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, PLEASANT HILL. 1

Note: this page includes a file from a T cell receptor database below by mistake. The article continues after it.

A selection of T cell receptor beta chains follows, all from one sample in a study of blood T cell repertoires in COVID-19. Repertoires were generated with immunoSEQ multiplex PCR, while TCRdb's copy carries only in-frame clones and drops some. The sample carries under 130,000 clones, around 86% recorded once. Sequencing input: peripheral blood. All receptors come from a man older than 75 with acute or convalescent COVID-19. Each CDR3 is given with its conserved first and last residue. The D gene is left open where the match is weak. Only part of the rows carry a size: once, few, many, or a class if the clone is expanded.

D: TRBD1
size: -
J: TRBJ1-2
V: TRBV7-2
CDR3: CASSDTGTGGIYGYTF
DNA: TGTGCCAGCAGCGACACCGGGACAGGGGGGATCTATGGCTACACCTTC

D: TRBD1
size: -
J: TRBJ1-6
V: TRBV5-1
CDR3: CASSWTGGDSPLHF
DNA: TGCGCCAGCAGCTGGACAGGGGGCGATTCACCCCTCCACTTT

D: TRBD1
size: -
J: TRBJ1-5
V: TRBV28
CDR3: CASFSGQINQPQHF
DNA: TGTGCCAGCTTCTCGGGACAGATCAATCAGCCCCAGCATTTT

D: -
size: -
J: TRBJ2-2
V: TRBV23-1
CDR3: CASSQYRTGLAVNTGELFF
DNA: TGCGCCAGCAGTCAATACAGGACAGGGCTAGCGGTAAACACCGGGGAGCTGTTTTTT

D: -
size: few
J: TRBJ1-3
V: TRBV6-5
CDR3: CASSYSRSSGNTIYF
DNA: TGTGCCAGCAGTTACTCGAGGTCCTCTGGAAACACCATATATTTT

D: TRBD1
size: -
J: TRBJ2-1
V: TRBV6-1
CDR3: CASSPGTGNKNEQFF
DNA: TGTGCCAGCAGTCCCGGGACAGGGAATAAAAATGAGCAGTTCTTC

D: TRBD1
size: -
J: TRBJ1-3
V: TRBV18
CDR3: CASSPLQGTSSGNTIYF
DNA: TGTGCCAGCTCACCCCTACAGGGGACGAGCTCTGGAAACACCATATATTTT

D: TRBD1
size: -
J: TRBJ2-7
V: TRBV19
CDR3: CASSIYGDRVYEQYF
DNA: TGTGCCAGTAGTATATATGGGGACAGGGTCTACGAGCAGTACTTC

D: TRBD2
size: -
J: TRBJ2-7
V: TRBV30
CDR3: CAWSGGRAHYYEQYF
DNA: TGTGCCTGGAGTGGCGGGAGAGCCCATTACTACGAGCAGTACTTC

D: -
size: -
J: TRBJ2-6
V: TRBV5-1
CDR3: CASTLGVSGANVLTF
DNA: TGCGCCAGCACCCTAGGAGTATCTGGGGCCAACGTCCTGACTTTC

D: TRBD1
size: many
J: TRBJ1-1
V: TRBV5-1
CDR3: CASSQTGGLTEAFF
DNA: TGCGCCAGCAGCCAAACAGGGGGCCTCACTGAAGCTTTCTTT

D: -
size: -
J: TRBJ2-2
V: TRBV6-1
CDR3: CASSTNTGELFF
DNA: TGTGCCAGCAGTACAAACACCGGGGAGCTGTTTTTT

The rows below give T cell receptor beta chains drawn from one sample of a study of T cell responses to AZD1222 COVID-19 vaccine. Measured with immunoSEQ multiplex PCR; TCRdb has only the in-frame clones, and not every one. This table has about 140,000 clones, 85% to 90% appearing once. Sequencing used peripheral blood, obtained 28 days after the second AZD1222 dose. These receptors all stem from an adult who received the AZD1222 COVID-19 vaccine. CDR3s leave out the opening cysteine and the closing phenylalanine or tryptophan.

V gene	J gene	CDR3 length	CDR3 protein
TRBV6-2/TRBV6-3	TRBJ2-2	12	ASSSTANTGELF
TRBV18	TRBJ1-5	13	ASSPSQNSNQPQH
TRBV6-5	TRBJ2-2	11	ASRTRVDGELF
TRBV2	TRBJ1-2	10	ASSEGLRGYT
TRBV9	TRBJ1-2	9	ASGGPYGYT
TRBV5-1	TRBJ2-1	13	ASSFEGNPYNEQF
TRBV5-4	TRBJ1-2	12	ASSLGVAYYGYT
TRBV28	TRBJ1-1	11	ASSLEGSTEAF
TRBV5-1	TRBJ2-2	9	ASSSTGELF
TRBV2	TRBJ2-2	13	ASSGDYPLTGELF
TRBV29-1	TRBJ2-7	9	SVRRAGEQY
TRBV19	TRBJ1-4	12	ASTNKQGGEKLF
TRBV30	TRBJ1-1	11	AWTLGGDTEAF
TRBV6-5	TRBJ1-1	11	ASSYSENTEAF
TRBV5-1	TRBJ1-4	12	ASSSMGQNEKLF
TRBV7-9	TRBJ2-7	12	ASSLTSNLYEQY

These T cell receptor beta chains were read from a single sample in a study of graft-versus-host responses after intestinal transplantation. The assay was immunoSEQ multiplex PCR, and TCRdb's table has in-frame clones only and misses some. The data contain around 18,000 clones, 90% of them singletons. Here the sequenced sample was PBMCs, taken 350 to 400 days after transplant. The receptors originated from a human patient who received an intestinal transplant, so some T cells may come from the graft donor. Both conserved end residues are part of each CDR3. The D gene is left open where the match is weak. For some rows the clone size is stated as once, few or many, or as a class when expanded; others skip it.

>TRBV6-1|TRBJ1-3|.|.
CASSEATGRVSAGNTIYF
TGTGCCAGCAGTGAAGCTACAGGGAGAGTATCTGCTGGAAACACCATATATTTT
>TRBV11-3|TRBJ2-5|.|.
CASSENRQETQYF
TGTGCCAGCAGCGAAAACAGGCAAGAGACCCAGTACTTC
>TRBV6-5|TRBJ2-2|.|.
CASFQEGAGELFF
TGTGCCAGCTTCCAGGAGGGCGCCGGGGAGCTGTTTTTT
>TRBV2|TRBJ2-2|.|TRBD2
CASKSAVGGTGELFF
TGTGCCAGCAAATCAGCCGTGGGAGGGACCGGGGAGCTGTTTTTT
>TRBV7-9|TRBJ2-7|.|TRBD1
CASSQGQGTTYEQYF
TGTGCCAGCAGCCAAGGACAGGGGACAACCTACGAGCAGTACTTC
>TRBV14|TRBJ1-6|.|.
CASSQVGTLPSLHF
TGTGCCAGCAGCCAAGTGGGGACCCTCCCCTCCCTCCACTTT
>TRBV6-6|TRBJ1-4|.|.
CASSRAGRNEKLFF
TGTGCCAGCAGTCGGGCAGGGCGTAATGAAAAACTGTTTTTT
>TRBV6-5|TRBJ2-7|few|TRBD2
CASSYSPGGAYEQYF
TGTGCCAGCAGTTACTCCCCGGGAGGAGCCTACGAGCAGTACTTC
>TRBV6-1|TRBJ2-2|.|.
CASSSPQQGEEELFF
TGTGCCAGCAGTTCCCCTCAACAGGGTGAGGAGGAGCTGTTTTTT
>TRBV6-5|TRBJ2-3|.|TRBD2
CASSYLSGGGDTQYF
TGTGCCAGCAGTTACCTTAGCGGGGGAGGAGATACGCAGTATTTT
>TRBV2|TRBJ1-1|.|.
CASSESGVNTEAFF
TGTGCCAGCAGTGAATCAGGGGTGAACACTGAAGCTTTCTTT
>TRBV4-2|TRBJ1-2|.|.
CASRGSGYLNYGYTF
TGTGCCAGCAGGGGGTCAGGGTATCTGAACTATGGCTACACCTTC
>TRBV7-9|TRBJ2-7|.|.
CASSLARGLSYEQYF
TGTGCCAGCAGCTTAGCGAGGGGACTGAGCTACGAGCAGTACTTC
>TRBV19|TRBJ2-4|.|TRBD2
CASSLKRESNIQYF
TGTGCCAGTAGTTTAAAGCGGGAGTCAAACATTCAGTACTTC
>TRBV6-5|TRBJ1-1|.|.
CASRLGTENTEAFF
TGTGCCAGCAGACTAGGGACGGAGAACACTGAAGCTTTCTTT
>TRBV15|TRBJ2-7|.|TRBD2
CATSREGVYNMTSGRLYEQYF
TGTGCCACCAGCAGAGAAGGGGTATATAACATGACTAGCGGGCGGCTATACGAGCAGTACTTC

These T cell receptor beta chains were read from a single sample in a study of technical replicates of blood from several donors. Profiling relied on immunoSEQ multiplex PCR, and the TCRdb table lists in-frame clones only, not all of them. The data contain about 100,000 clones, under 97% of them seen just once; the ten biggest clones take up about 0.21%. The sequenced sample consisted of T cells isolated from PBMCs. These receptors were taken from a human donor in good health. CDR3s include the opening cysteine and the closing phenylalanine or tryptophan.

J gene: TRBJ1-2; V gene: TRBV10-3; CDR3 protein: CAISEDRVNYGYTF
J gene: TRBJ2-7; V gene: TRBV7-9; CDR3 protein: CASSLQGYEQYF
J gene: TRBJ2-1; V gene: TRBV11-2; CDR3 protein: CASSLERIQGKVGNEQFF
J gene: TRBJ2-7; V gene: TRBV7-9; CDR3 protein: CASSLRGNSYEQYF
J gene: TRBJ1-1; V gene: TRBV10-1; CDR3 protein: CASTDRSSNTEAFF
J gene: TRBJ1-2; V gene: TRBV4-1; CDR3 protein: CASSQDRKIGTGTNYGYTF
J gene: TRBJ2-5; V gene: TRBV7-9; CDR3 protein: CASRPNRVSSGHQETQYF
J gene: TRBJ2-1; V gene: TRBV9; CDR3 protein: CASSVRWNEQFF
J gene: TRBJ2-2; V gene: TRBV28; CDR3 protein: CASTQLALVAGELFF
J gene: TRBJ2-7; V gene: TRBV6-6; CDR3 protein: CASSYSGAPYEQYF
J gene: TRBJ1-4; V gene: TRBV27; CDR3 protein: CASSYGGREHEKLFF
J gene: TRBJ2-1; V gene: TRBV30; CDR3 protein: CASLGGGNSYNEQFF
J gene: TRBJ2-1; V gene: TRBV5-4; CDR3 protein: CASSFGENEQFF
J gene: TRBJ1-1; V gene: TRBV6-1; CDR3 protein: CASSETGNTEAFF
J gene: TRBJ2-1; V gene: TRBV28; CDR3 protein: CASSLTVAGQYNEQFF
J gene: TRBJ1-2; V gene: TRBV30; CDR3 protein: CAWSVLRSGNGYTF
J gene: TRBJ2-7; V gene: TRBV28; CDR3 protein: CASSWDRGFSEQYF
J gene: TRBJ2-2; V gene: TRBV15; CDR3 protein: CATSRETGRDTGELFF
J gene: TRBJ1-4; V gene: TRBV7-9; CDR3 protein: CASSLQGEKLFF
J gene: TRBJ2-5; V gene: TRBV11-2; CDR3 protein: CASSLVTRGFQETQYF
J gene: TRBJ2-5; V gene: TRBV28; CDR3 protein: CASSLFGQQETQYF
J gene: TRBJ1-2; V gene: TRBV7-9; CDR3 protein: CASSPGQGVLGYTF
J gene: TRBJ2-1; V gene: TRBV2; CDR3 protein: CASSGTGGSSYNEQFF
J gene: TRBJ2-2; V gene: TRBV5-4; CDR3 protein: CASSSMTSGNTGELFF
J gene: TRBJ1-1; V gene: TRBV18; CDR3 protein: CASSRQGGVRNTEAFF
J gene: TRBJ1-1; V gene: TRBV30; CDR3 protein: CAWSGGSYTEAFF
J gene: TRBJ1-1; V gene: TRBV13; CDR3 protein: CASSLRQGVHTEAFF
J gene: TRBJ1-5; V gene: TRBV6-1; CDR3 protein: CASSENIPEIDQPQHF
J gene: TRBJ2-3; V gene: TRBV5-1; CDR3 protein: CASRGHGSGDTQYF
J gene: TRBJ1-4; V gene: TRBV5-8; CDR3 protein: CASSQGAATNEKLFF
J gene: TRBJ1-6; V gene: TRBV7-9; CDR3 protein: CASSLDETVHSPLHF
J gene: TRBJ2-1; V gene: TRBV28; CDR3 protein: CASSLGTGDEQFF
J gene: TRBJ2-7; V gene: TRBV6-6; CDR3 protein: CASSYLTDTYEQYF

Mr. Eugene Forrester spent Mon;' evening with his sister. "frs. W. A knrrfisfw ninl unn v::'t: Mr. and Mrs. Clyde Fitzgerald riwim ' Mr. Ernest Cullom spent hist Tuesi. . . night with Mr. Elias Callis and family. Relatives, of Nashville, visited Mr. ;n t Mrs. Clark in this community last week, tita t .1... o ..v. ...a .....l jui, uoini v;iiin-u arm wire zjjc::;... day afternoon with Mr. and Mrs: Guru. M. Jim Callis worked at the carpi li ter's trade in Number Seven last. week. Mr. Kirkman ainF sun were m ar Whiteside Tuesday evening on biiMne- Mr. Gus Callieotthas been mail car rier the last two weeks -in place pf hi brother. , vf e - j- ' Miss Izuia Houser and brother, wlioj were on the sick list at the last writing, . are improving rapidly. , Miss Ada Edinaiston" and mother- anil Mrs. Zoura titzgeraia ana mouier v. were" the guests of Mrs. Honry Callis Just Tuesday afternoon. . . .Vl, Messrs. J, B Cooley Dan Fitzgerald Babe Williams and Tommy Kilgo spent several days last week ..at Reelfoqt Lake hunting and reported good Juck'.:.,1 Mrs. Fannie-Littan, of Camber So en; and Mr, and Mrs. Willie-Lastor, of Harper's Valley, were the guests of Mr. Jim Callis and family Sunday night. The.cold weather and wind lasff week wasn't only bad on tha poplewho had , to. be but in' it, but it also called for much work to be done on the telephone wires. ', ? , :" Many of the young people of this neighborhood and of near Whiteside at tended the party at .the home of Mrs. Galloway in Mt."Arara neighborhood last WedinJsday night, Jan. '27, . v Mayflower. JORDAN. ' . It. Y. McConnell was in Fulton Mon day, . ,: -; . . Will Sowell -was in Union City Mon day. C. G. Alexander was in Union City JUoruiay. Mrs. W. B. Sowell is visiting Mrs. Charlie Sowell- at State Line. Mr. and . Mrs. C. G. Alexander wend to Mrs. Griffin's, near Clinton, Tuesday. Mrs. E. Y. McConnell left Monday for Litiisville to visit her son, Dr. H. E rTather.; . Owing to the bad weather there have been no league services lately, but there will be services in a few weeks. Mr; and Mrs Will Sowell have moved back to the Iteme of the former's pa rents, Mr. and Mrs. W, B. Stovall. Miss Buby Seay was hostess of a num ber of her friends Wednesday evening at the home of Mr. and Mrs. Jno. Alex ander. - . -. The many friends of Sam DeBow will regret to hear that he has pneumonia. tr. 1 .1 1 Ill 1. ' we nope win ue wm suuu uu ictwicu to health. - V . . Kentucky. The celebrated New York Count Oys ters at Dahnke's. . BETHEL. ' ' .Mr. Doll Garrison, of Protemus, was here Friday. ' ' Mr. Tom Davis transacted business in ..Troy. Monday. ,f -Mrs. Torn Davis went to Protemus Monday shoppiug. : J. C. SanderS went to Protemus Wed nesday on business. Mrs. Wm.Kirk was the guest of Mrs. Frank Brown Monday. Mr. Joe Calhoun, of Talley's, visited relatives here Tuesday. .. . Mrs. Annie Primrose was the guest of Mrs. Quill Dyer Sunday. Mrs. Mary Sharp was the guest of Mrs. Frank' Brown Monday. Those on the sick list are Mr. Davte, Sani Grooms, Austin Brown. J. M. Caldwell, of Protemus, was here Thursday en toute to Union City. - Mrs. Sam Shaw, of Protemus, visited her sister, Mis. Frank Brown, Wednes day. ".. . ' - sMfs. Annie Primrose and daughter visited Mrs. Primrose's father and moth, er, Mr. and lrs. Wm. McDahiel, Mon day. - ' - - Trixie. Money to Loan. I loan money at the rate of 5 per cent per annum on farm lands in Obion and Weakley counties, Tenn., and in Fulton County, Ky. About one-Half the cash value of a farm' will be-loaned. Loans made in sumsi i ?i,uuu or more ior nve years with privii- p.'$o borrower of pay ing same after or . year in full or mak ing any size parting payment desired at intervals of tix ' ..nths after the expira tion of one yt r, interest being stopped on partial ayuients made. Call on br write ' O. Spradlin, " S 1 1 ...ity-at-Law, Union City, Tenn. On Men's and Boys' Suits and Overcoats. This is the final cut on swell Suits and Overcoats, and we would like for you to see for yourselves the values, the st le and the quality of the goods we are showing and you'll see that these prices spell Copyright 1907 Howe c( Kuppenliciinef Chicago S25 Suits, at $12 About 75 suits in pure wool, single and double breasted styles, well-lined, splendidly made in conserv ative patterns, in gray, checks and. stripes, at $12.00 ONI "FIGHTING CHANCE" TO-NIGHT. The Manitou Comedy Co. Draws Big Crowd at the Marlowe. , To a house thaj was packed to its ut most capacity the Manitou Comedy Company made its initial appearance last evening at the Marlowe. This com pany is what is really called clever, every one of the principals being high class and finished. The absence of the blood and thunder climaxes usually used by repertoire companies to gain ap plause, but rest upon the appreciation of good acting to draw their encores, which was accorded them in tremend ous quantities last evening. Special mention is due Mr. ; Robert Bristow, , who appears in the leading role. His work was the best seen here in some time. The other members of this splendid little company wer? also good, and taken as a whole the Manitou Company can be classed as a "winner." To-night they will present "A Fight ing Chance," a strong Canadian drama, considered the main bill of their repertoire.-1-Jackson Whig. At Reynolds Opera House for three nights, beginning Monday, Feb. 8. Call 150 when you want Coal of any kind. . f .: . - - JFmrtilhKBF ; - A - V $15 Top Coats at $10.20 Light tan coat of covert cloth, silk lined; a dressy coat suitable for our cool mornings. T Copyrisht 190'- The House or Kuppenheimef Chicago $18.50 Rain Coats at $12.60 An excellent coat, the Water shed, suitable for all the year wear; it is London-smoke color, one-fourth serge lined and has a light invisible stripe. Every vSuit in the House .Marked Way Down 9 GRANDPA HAS A WRECK. Head-On Collision Near McKenzie on N. & C. McKenzie, Tenn., February 2. A head-on collision between passenger train No. 53, due from Memphis in Nashvillo at 7 a. m. , on the Nashville, Chattanooga & St. Louis Railway, and extra freight No. 184, oecured one mile east of tljis place at 1.25 o'clock this morning, but there was no loss of life, and only a few of the passengers and train crews received injuries, . none be ing fatally hurt. . The two engines were locked into each other, and but for the fact that the engineers and ! firemen of both trains jumped, they would . all have been killed. The engines were demolished and the mail and express and baggage cars were telescoped and wrecked, .and the mail clerk's life was saved by the fact that he had just a few minutes before ' the collision - walked into the day coach. The: escape of Baggage Agent Roach can . only be explained as miraculous. He w as in the back end of his car wher the impact oecured. The mail,.bag gage arid express matter were scattered all-round, him but he escaped with only a few minor bruises. The freight train was in charge of - I - N - G . $20.00 Suits at $12.60 These suits comprise many pat terns of all the newest shades, made up with all the newest kinds, fancy pockets, fancy cuffs, pants with peg top and belt straps, at $12.60. MP J 1 Copyright 1908 The House of Kuppenheimef Chicago $18.50 Suits at $9.00 About ioo suits in tan, gray and brown, made in the latest style.and come in all-wool worsteds; must and will go at $9.00. ONI Conductor Warner and Engineer Tracey and the passenger Conductor Courtlier and Engineer Gallagher. In jumping from their cabs Engineer Tracey's nose was broken, he being the worst injured. The others escaped with a few bruises. The trains were both running at a speed of about thirty-five miles an hour. The freight had orders to pass the passenger-train at McKenzie and was run ning to make this point. The cause of the accident was the failure of the agent at McKenzie to deliver the passing or ders to the passenger train. The trains met on a curve, and it is miraculous that none of the passengers were killed. Two ladies whose names could not be learned were bruised by being thrown from their seats, and all the passengers were greatly shaken up. The passen gers on the Dixie Flyer from St. Louis were transferred at the scene of the wreck and sent on to Nashville, arriv ing about on time. The wreckiug crews, includidg one with Capt. J. T. Perkins, of Martin, cleared the track in a few hours and the trains are now on schedule time. Walters sells for cash only after Feb. 1. Bon Air, Cumberland Block, Big Muddy and Kentucky Coal at LTnion City Ice & Coal Co. . . $17.50 Overcoats at $11.40 Three-fourth length Over coats, in tan. Made up in the latest style, semi-form fitting, with fancy pockets and cuffs, velvet collar, silk sewed and serge lined, at $11.40 If Ml K Copyright 1901 The House of Kuppenheimei Chicago is LANS SALS. W. D. Earp ) In the County vs. Court of Obion Clinton Callis et al. ) County, Tenn. By virtue of an interlocutory decree entered in the above styled cause in the County Court of Obion County. Tenn., at its February term, 1909, I will offer for sale and sell at public outcry on Saturday, Feb. 27, 1909, in front of the east door of the court house in Union City, Tenn., to the high est and best bidder the following de scribed tract of real estate, to-wit: Situated in the Fourth Civil District of Obion County, Tenn., and bounded on the north by Houser, Miller and Shore, on the east by Shore, on the south by Shore and on the west by Shore, and containing 50 acres more or less. Terms op Sale: One-third cash, re mainder on a credit of 12 and 24 months, taking note with approved personal se curity, with interest from date, and re tain a lien on the property for further security of said notes. The purchaser will get possession on Oct. 1, 1909, and the rents for this year. This February 3, 1909. S. F. HOWARD, Clerk of Obion County Court. Gto. R. Kenney, Sol. for Compl't. Save Money. Furniture repaired; fine varnishing, polislyng and cjoaning; also chairs made new. There is nothing broken but what can be fixed at half price. C. P. Biles, Caldwell's Book Store, Phone 277. It ' M. S. Marshall. Moses Scott Marshall, a well known citizen, man of affairs and influence, died at his home in Civil District Num ber Three of Obion County on Sunday, Jan. 31, 1909, at 1 o'clock p. m. Mr. Marshall had been afflicted with cancer of the face for several years. Latterly he was confined at homo for year and to his room about six months, finally succumbing to the inroads of the disease. Deceased was born in Trousdale Coun ty near Hartsville March 4, 1832. He was therefore nearly 77 years of age. At the age of 6 his parents died and at 16 he ventured westward to seek a home. Reaching West Tennessee he proceeded through the country, halting at the farm of John Cloar in the Third Dis trict. There he found a home and ap plied his industry to farming. In the home of Mr. Cloar was a daughter whom he learned to esteem with affec tionate regard. Inhis twentieth year he was married to Miss Mary Cloar and together they immediately began to plant the hearthstone of marital do mesticity, where the old homestead now stands and where the life of the good man spent its career. In these early years the pioneer citizen was brought to a saving knowledge of the Christian faith and afterwards was one of the founders of the Reelfoot Baptist Church, where the family worshiped continu ously. The family increased with the birth of twelve children, nine living at pres ent, among whom Dr. T. E. Marshall and Tink Marshall, of this city, and Mrs. John Caldwell, of Prescott, Ark., are well known to the immediate vicin ity of Union City. J Mr. Marshall was a Royal Arch Ma son and Worthy Master of Tyre Lodge, conducting and conferring degrees upon numbers of his fellow citizens and offici ating at the graves of departed brothers through a period of probably thirty years, lie was never a candidate for office, but served his district as Demo cratic executive committeeman in the most satisfactory manner for some years. In 1902 Mr. and Mrs. Marshall cele brated the fiftieth anniversary of their marriage a golden wedding the occa sion for a large gathering of relatives and friends, social festivities and feast ing. It wasa glad day and many happy hearts joined in mutual greetings, in veneration and in lasting good will to the esteemed host and hostess. Six years more and death separates the ties. Uncle Mose, as he was well known, lived a conscientious, useful citizen, a christian, a good neighlxjr, a loving husband and father, a kind friend. Ho was a leader in church and public affairs, dispensing with a generous hand and administering in a charitable spirit. In after years the family began to disperse, leaving almost solitary and alone the aged couple. They clung to the old vine and rooftree and traveled serenely down the declivity of time, the. western sun shedding its mellow light upon them. Passing over the river the golden li trie was severed, as the vener able citizen, conscious to the last, bade. farewell to his faithful companion and loved ones, resting in the peaceful as surance of a reunion in the Kingdom on High. Services were held at the residence, conducted by Dr. C. P. Glover and Rev. G. H. Stigler and the remains were in terred with Masonic honors at the Cloar Cemetery. Real Estate Transfers. L. O. Park to S. E. Byrn, 5 acres in No. 13, $150. G. B. White to S. E. Byrn, lot in Union City, $100. W. F. Myers et al. to School District No. G6, lot in No. 6, $100. S. P. Harris to D. Y. Harris, 10 acres in No.. 13, $1,500. W. P. Gills -to M. E. Allen, interest in land in No. 1, $200. Eliza A. Willis et al. to W. L. Clem- mons, 6 acres in No. 4, $310. Eliza A. Willis et al. to W. L. Clem- mons, 43 acres in No. 4, $310. W. M. Wilson to J. T. Chiles, lot in Obion, $60. Miss V. B. and and M. C. Voorhies to W. H. Simmons, lot in Union City, $800. J. P. Stover et al. to J. W. Smith, 100 acres in No. 9, $1,800. Nannie Ramsey et al. to E. G. May nard, lot in No. 16, $100. S. A. Simmons to M. V. Bruce, 145 acres in No. 8, $2,950. L. S. Parks to O. Spradlin, lot in Union City, $850. T. A. Cummings to W. L. Clem mons, 52 acres in No. 4, $1,410. E. B. Chester to W. L. Clem mons, 12 acres in No. 4, $600. J. E. Forester to Vr L. Clemmons, 20 acres in No. 4, $1,050. Bon Air Coal, best and cheapest, at Union City Ice &Coal Co.